Retailers target people at major life transitions, such as graduations, weddings, and the birth of a baby—especially the birth of a baby. They know that at these major life events, people tend to be irrational about their spending and it could potentially develop brand-loyalty for the rest of their lives. (Like when people spend $30k on a wedding!) This article from Forbes explains that Target’s marketing was so scarily effective that they automatically started sending maternity ads to a pregnant teen even before her father knew she was expecting!

As expecting parents ourselves, we have been well aware of the entire marketing world’s heavy artillery trained on the bull’s-eye on our foreheads for the past few months. The message we have been bombarded with has hit on the same, constant refrain:

You MUST spend money on your baby in order to be good parents!

This latest contraption will solve all your parenting dilemmas!

You’re worried about _______ with your baby? Buy this!

What aren’t you willing to spend in order to keep your baby safe/healthy/happy/comfortable/beautiful/dressing-just-like-Prince-George?

The marketing guilt trip occasionally even affects us Crumb Savers, since we are all too cognizant of our inexperience in the child-rearing business. So as we were putting together our baby registry a few weeks ago, we were forced to think through this thing outside the marketing “reality-distortion bubble” to get a grasp of just what we truly NEEDED vs. what are just discretionary things pawned on us by a consumerist society. Here’s a bit of our current thinking process as we navigate this treacherous minefield.

The Essentials for Survival

Something we’ve had to constantly remind ourselves (often out-loud to each other, in the shower, or in our sleep) is that humans have been having babies for millennia. In fact, ever since man has walked the face of the earth, MOST PARENTS did not have all the fancy-schmancy accouterments and paraphernalia that’s labeled as “ESSENTIAL” today. So, yes, even if we don’t buy that $30 baby wipes warmer—our baby will still live.   Phew!

What this means is we had to do some research and use some common sense to determine what are actually the essentials. Though our online research mostly proved that seemingly no two parents agreed on anything, we did discover a couple things that they DID agree on:

  1. All babies eat, sleep, pee, and poop…and that’s about ALL they do!
  2. You need a car seat to bring the baby home from the hospital. (Even this is debatable, as the home-birth mommies will tell you!)

Using this as the starting point, we figured we’ve discovered where to focus most of our attention in ensuring the survival of our baby.


Newborns sleep something like 16-17 hours a day (just not straight through, I am told!), and so most of their days are spent conked out. Fortunately for them, their bones and joints aren’t as creaky as their parents’ so they don’t need expensive memory foam or sleep number beds to give them a good night’s sleep. They don’t even need a state-of-the-art crib! I’ve heard of parents taking a dresser drawer or an empty suitcase, lining it and using that as a bassinet of sorts. I have a feeling those kids never knew the difference.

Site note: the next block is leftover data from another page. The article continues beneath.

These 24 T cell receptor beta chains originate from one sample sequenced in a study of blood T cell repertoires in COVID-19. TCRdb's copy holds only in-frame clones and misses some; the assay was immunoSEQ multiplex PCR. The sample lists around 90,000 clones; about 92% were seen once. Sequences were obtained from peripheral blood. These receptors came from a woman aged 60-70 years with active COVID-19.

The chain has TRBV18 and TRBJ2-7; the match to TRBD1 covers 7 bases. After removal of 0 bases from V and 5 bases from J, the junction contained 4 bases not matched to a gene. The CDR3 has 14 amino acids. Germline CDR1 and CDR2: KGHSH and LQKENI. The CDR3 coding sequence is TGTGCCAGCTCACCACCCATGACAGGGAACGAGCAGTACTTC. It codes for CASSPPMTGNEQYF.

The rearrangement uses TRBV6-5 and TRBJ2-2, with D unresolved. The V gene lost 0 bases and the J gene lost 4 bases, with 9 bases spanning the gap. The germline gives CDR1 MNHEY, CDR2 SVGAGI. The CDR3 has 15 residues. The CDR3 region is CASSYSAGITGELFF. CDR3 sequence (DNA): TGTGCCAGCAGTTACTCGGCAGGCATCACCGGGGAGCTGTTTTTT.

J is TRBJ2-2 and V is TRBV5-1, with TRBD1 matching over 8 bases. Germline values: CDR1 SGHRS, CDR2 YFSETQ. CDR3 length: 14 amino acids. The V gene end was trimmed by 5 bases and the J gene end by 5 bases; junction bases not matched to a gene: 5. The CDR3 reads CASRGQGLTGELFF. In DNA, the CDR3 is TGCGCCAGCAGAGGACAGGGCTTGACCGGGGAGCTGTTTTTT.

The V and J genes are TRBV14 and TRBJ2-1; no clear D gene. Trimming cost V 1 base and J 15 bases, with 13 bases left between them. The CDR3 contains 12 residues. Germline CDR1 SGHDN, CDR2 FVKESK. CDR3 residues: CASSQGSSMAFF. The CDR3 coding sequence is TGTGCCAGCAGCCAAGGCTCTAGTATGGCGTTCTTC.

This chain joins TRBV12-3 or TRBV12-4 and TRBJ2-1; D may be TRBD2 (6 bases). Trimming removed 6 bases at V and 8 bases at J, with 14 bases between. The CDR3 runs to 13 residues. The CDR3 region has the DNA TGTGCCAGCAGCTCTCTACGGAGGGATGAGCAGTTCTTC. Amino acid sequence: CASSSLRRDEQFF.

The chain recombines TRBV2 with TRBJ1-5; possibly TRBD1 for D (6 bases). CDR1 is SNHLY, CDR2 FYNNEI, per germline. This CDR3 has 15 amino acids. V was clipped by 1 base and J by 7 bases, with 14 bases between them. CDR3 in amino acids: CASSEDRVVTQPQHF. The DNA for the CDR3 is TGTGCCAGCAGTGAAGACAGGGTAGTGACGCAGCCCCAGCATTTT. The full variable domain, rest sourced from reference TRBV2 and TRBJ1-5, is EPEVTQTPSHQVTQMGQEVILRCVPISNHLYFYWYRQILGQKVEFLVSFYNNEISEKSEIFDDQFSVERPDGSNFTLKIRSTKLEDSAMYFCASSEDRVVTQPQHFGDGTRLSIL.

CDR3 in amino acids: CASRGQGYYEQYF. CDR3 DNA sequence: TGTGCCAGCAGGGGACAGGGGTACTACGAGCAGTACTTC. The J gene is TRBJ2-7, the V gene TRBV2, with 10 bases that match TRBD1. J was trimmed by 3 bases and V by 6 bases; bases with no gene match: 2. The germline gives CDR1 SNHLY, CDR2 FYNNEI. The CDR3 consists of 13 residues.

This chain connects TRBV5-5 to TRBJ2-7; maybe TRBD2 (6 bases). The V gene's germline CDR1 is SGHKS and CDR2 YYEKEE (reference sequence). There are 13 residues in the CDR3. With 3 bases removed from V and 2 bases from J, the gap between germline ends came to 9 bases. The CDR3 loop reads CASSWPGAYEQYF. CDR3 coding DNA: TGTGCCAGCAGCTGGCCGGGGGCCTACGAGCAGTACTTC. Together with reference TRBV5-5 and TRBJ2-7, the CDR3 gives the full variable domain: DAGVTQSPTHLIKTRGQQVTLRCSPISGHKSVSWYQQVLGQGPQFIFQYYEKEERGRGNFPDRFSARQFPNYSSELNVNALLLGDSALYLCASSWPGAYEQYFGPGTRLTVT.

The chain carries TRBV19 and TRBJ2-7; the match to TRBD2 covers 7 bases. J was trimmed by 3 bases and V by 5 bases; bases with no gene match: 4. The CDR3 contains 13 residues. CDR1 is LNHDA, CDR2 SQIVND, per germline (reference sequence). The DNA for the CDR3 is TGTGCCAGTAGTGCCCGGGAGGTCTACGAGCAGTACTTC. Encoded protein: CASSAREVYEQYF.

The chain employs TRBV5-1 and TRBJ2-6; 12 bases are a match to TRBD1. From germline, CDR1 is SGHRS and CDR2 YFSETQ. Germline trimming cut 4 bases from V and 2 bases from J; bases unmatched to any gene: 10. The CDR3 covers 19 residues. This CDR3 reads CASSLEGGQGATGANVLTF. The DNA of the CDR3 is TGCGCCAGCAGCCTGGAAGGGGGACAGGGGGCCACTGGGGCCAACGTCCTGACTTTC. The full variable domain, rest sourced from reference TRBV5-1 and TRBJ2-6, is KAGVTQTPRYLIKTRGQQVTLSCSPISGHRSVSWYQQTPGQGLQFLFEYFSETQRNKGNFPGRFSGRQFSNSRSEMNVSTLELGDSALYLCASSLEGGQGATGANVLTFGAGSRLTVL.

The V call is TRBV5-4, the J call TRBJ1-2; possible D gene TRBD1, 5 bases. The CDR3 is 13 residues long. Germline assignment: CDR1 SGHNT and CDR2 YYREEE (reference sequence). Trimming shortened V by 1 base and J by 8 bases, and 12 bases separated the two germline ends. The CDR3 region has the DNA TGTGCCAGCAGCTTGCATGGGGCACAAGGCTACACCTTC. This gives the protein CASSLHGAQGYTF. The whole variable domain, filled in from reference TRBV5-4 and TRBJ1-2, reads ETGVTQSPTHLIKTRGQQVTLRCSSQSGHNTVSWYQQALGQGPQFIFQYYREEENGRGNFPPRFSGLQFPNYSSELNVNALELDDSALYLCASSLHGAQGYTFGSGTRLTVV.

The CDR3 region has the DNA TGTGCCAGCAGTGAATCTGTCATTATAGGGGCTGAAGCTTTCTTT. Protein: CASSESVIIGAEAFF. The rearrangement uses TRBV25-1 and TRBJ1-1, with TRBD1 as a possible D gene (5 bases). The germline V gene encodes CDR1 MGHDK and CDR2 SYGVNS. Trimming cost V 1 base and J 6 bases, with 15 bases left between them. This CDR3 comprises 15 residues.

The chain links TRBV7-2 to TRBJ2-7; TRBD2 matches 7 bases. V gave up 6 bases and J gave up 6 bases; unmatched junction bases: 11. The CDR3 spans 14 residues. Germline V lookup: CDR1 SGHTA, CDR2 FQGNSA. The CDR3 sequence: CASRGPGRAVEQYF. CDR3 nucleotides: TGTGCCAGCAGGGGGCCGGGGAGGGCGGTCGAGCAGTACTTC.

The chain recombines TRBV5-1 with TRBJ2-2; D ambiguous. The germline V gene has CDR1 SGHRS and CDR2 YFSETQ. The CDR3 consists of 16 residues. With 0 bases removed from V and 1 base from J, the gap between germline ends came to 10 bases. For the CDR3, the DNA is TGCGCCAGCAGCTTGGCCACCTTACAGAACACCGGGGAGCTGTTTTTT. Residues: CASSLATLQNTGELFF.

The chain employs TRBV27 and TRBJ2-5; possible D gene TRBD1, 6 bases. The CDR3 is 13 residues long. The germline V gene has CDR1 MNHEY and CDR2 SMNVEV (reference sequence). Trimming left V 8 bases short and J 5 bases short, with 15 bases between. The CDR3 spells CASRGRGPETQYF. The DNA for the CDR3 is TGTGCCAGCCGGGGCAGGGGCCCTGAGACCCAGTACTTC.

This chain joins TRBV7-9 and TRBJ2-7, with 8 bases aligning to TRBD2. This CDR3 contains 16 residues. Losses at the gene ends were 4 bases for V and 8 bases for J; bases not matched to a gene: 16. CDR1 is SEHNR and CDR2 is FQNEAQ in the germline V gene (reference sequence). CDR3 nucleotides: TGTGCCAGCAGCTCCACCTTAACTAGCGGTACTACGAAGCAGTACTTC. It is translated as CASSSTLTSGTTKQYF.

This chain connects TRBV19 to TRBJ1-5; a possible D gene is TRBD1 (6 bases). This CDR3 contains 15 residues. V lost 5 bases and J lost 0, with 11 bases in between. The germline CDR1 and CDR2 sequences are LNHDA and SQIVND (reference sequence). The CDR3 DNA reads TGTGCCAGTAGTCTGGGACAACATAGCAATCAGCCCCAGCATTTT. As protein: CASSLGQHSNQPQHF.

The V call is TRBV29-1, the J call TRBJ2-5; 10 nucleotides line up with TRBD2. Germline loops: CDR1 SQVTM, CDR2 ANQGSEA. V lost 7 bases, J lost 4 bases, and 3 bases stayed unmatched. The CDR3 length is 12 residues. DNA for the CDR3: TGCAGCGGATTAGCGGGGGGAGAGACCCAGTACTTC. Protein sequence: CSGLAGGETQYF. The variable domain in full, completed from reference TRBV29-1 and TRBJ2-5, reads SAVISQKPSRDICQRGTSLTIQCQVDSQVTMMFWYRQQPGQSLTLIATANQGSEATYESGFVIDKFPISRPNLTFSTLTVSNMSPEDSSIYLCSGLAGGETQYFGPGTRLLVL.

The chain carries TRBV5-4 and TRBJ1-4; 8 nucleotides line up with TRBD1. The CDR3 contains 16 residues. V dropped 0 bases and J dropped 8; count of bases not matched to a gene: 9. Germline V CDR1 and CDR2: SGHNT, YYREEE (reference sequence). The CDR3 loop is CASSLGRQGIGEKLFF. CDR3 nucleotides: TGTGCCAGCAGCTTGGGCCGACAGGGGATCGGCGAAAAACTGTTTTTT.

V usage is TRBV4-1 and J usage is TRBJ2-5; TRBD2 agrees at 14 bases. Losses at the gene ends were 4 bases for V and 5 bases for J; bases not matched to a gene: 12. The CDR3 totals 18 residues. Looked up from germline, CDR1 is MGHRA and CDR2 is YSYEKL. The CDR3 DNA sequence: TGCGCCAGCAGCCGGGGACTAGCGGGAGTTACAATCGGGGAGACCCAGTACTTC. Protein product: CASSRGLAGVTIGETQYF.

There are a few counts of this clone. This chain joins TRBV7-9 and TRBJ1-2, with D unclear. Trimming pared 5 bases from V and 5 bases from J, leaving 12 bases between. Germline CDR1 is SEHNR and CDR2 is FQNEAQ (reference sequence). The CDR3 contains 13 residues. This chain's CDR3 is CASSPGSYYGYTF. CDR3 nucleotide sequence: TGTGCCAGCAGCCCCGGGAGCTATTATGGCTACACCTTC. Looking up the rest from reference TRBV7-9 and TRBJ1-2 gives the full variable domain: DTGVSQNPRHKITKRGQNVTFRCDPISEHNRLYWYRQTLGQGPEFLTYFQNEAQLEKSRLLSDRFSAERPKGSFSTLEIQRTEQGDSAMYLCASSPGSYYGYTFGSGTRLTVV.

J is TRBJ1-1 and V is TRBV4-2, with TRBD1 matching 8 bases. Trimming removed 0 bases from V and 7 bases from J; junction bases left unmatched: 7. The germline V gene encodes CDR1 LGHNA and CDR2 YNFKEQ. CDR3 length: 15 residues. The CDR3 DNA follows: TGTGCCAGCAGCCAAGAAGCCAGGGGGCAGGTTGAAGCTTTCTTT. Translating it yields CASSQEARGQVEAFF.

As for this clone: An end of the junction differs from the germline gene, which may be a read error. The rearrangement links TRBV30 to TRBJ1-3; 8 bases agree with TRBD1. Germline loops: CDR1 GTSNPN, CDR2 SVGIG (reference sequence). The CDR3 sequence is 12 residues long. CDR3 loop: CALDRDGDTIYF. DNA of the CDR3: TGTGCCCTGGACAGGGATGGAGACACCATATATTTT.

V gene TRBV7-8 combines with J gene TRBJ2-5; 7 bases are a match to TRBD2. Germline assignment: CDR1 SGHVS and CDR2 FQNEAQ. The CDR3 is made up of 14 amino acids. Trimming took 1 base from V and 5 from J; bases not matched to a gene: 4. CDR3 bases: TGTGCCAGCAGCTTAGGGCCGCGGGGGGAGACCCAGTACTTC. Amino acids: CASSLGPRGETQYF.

We are planning on having the baby sleeping in our room for the first little while at least, and we plan on using a pack and play that can also have other functions later on as well. We were also given a very nice hand-me-down crib from some friends that we can use when we give the baby her own room.


With most newborns, eating involves exclusively breastfeeding. I’ve even heard one mother say that as long as she’s got functioning breasts, her baby will survive. Talk about minimalism! So for the first stage of our baby’s life, the only things related to feeding her that we focused on were things that help the breastfeeding process. Recognizing that these aren’t even all totally essential, we figured that it’s worth it to invest in mommy’s comfort, since keeping her happy will help keep everyone else happy too! So we wanted a comfortable chair, a breastfeeding pillow, a pump, bottles, and bottle cleaner. You know the most amazing thing? We have gotten just about EVERY SINGLE ONE of these things from friends! Apparently, they thought similarly about the importance of breastfeeding, and so we haven’t had to spend a penny on this category of stuff. Of course, if something unexpected happens and we’re not able to breastfeed our baby, there will be other needs, but we’ll deal with that if it happens.

Later on when the baby starts sitting up and eating solids we’ll need to invest in other things. So we’ll be looking at a high-chair/booster seat, basic utensils, bibs, freezer trays, etc. These are all items that are readily available second-hand at thrift stores, Craigslist, or as hand-me-down from friends.  We don’t anticipate breaking the bank over these things.


Of all the things on this list, the peeing and the pooping are, without a doubt, the most exciting. (Though, certainly NOT the most pleasant!) I never knew there was such a vibrant world of diapering before embarking on this research. I never knew that poopy diapers could be such a hot business! Pretty much, it comes down to disposable diapering vs. cloth diapering. As with all parenting topics, opinions run hot on all sides, but what surprised me was that the economic benefits aren’t real clear for either side. But the one thing that became clear was that cloth diapering almost never results in a financial advantage until it’s used for a second child.

So we are planning to take an experimental approach with our baby’s diapering system. Since Deb is staying home with our kid, we have the luxury of experimenting with cloth diapering, but we’re going to start off with disposables as well so we can evaluate both sides. (The time/effort required, the effectiveness, the cleaning process, its affect on the baby, etc.) The good news is that there is a strong used-diaper market for cloth diapers so we should be able to recoup much of the upfront cost if we decided to go with disposables. Stay tuned on the results of our experiment; we’ll keep you updated on the progress.